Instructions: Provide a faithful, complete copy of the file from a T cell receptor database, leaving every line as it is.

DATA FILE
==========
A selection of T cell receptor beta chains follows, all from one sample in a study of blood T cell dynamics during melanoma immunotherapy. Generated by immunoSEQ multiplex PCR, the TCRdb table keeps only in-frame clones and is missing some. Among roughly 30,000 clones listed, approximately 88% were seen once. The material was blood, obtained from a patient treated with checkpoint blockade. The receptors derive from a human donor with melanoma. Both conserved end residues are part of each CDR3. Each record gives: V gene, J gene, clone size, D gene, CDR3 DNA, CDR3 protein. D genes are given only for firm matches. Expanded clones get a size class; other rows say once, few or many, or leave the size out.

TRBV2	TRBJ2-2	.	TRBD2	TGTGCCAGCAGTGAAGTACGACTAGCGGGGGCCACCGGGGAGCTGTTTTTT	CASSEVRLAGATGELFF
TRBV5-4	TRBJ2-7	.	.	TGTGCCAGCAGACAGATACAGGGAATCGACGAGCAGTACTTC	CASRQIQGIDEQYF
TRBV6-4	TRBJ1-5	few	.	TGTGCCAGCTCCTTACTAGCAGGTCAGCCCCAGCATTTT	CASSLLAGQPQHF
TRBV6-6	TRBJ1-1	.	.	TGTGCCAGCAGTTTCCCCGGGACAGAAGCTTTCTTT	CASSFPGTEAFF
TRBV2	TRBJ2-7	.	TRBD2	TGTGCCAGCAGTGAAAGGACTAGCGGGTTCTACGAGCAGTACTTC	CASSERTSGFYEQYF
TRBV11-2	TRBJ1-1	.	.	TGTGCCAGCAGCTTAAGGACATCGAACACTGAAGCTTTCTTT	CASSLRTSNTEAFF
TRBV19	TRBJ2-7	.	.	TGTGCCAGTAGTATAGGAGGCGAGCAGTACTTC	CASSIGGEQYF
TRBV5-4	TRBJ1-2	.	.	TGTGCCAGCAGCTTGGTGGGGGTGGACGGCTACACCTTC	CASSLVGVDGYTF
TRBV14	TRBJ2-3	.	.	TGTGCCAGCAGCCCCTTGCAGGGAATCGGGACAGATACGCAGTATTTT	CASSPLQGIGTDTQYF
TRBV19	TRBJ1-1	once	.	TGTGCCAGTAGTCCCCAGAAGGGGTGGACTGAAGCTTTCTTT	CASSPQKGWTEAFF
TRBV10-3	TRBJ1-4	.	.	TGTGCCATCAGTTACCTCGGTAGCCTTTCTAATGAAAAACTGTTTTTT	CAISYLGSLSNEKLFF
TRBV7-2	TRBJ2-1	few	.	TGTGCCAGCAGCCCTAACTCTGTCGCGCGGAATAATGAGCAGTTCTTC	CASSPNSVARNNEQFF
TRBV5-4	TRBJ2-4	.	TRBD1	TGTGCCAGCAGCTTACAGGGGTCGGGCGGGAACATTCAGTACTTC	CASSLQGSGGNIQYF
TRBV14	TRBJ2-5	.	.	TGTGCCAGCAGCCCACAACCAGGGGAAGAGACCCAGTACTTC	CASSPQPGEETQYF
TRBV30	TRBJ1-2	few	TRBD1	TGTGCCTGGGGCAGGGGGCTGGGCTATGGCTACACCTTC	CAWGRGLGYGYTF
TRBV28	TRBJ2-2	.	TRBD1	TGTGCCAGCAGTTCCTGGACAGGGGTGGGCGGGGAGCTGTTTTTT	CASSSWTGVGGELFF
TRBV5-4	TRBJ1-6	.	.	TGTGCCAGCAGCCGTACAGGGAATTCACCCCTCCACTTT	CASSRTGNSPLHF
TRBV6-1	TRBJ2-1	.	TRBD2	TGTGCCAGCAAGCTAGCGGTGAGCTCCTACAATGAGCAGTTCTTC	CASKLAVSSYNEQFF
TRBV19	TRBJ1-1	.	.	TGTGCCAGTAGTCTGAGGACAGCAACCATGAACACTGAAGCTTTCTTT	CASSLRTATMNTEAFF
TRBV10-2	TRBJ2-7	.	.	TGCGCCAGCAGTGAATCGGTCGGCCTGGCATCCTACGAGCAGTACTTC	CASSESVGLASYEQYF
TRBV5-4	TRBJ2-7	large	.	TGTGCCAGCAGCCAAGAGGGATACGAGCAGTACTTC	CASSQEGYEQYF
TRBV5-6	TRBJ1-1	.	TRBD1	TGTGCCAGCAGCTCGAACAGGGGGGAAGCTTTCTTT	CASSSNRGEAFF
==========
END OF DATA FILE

A selection of T cell receptor beta chains follows, all from one sample in a study of blood T cell dynamics during melanoma immunotherapy. Generated by immunoSEQ multiplex PCR, the TCRdb table keeps only in-frame clones and is missing some. Among roughly 30,000 clones listed, approximately 88% were seen once. The material was blood, obtained from a patient treated with checkpoint blockade. The receptors derive from a human donor with melanoma. Both conserved end residues are part of each CDR3. Each record gives: V gene, J gene, clone size, D gene, CDR3 DNA, CDR3 protein. D genes are given only for firm matches. Expanded clones get a size class; other rows say once, few or many, or leave the size out.

TRBV2	TRBJ2-2	.	TRBD2	TGTGCCAGCAGTGAAGTACGACTAGCGGGGGCCACCGGGGAGCTGTTTTTT	CASSEVRLAGATGELFF
TRBV5-4	TRBJ2-7	.	.	TGTGCCAGCAGACAGATACAGGGAATCGACGAGCAGTACTTC	CASRQIQGIDEQYF
TRBV6-4	TRBJ1-5	few	.	TGTGCCAGCTCCTTACTAGCAGGTCAGCCCCAGCATTTT	CASSLLAGQPQHF
TRBV6-6	TRBJ1-1	.	.	TGTGCCAGCAGTTTCCCCGGGACAGAAGCTTTCTTT	CASSFPGTEAFF
TRBV2	TRBJ2-7	.	TRBD2	TGTGCCAGCAGTGAAAGGACTAGCGGGTTCTACGAGCAGTACTTC	CASSERTSGFYEQYF
TRBV11-2	TRBJ1-1	.	.	TGTGCCAGCAGCTTAAGGACATCGAACACTGAAGCTTTCTTT	CASSLRTSNTEAFF
TRBV19	TRBJ2-7	.	.	TGTGCCAGTAGTATAGGAGGCGAGCAGTACTTC	CASSIGGEQYF
TRBV5-4	TRBJ1-2	.	.	TGTGCCAGCAGCTTGGTGGGGGTGGACGGCTACACCTTC	CASSLVGVDGYTF
TRBV14	TRBJ2-3	.	.	TGTGCCAGCAGCCCCTTGCAGGGAATCGGGACAGATACGCAGTATTTT	CASSPLQGIGTDTQYF
TRBV19	TRBJ1-1	once	.	TGTGCCAGTAGTCCCCAGAAGGGGTGGACTGAAGCTTTCTTT	CASSPQKGWTEAFF
TRBV10-3	TRBJ1-4	.	.	TGTGCCATCAGTTACCTCGGTAGCCTTTCTAATGAAAAACTGTTTTTT	CAISYLGSLSNEKLFF
TRBV7-2	TRBJ2-1	few	.	TGTGCCAGCAGCCCTAACTCTGTCGCGCGGAATAATGAGCAGTTCTTC	CASSPNSVARNNEQFF
TRBV5-4	TRBJ2-4	.	TRBD1	TGTGCCAGCAGCTTACAGGGGTCGGGCGGGAACATTCAGTACTTC	CASSLQGSGGNIQYF
TRBV14	TRBJ2-5	.	.	TGTGCCAGCAGCCCACAACCAGGGGAAGAGACCCAGTACTTC	CASSPQPGEETQYF
TRBV30	TRBJ1-2	few	TRBD1	TGTGCCTGGGGCAGGGGGCTGGGCTATGGCTACACCTTC	CAWGRGLGYGYTF
TRBV28	TRBJ2-2	.	TRBD1	TGTGCCAGCAGTTCCTGGACAGGGGTGGGCGGGGAGCTGTTTTTT	CASSSWTGVGGELFF
TRBV5-4	TRBJ1-6	.	.	TGTGCCAGCAGCCGTACAGGGAATTCACCCCTCCACTTT	CASSRTGNSPLHF
TRBV6-1	TRBJ2-1	.	TRBD2	TGTGCCAGCAAGCTAGCGGTGAGCTCCTACAATGAGCAGTTCTTC	CASKLAVSSYNEQFF
TRBV19	TRBJ1-1	.	.	TGTGCCAGTAGTCTGAGGACAGCAACCATGAACACTGAAGCTTTCTTT	CASSLRTATMNTEAFF
TRBV10-2	TRBJ2-7	.	.	TGCGCCAGCAGTGAATCGGTCGGCCTGGCATCCTACGAGCAGTACTTC	CASSESVGLASYEQYF
TRBV5-4	TRBJ2-7	large	.	TGTGCCAGCAGCCAAGAGGGATACGAGCAGTACTTC	CASSQEGYEQYF
TRBV5-6	TRBJ1-1	.	TRBD1	TGTGCCAGCAGCTCGAACAGGGGGGAAGCTTTCTTT	CASSSNRGEAFF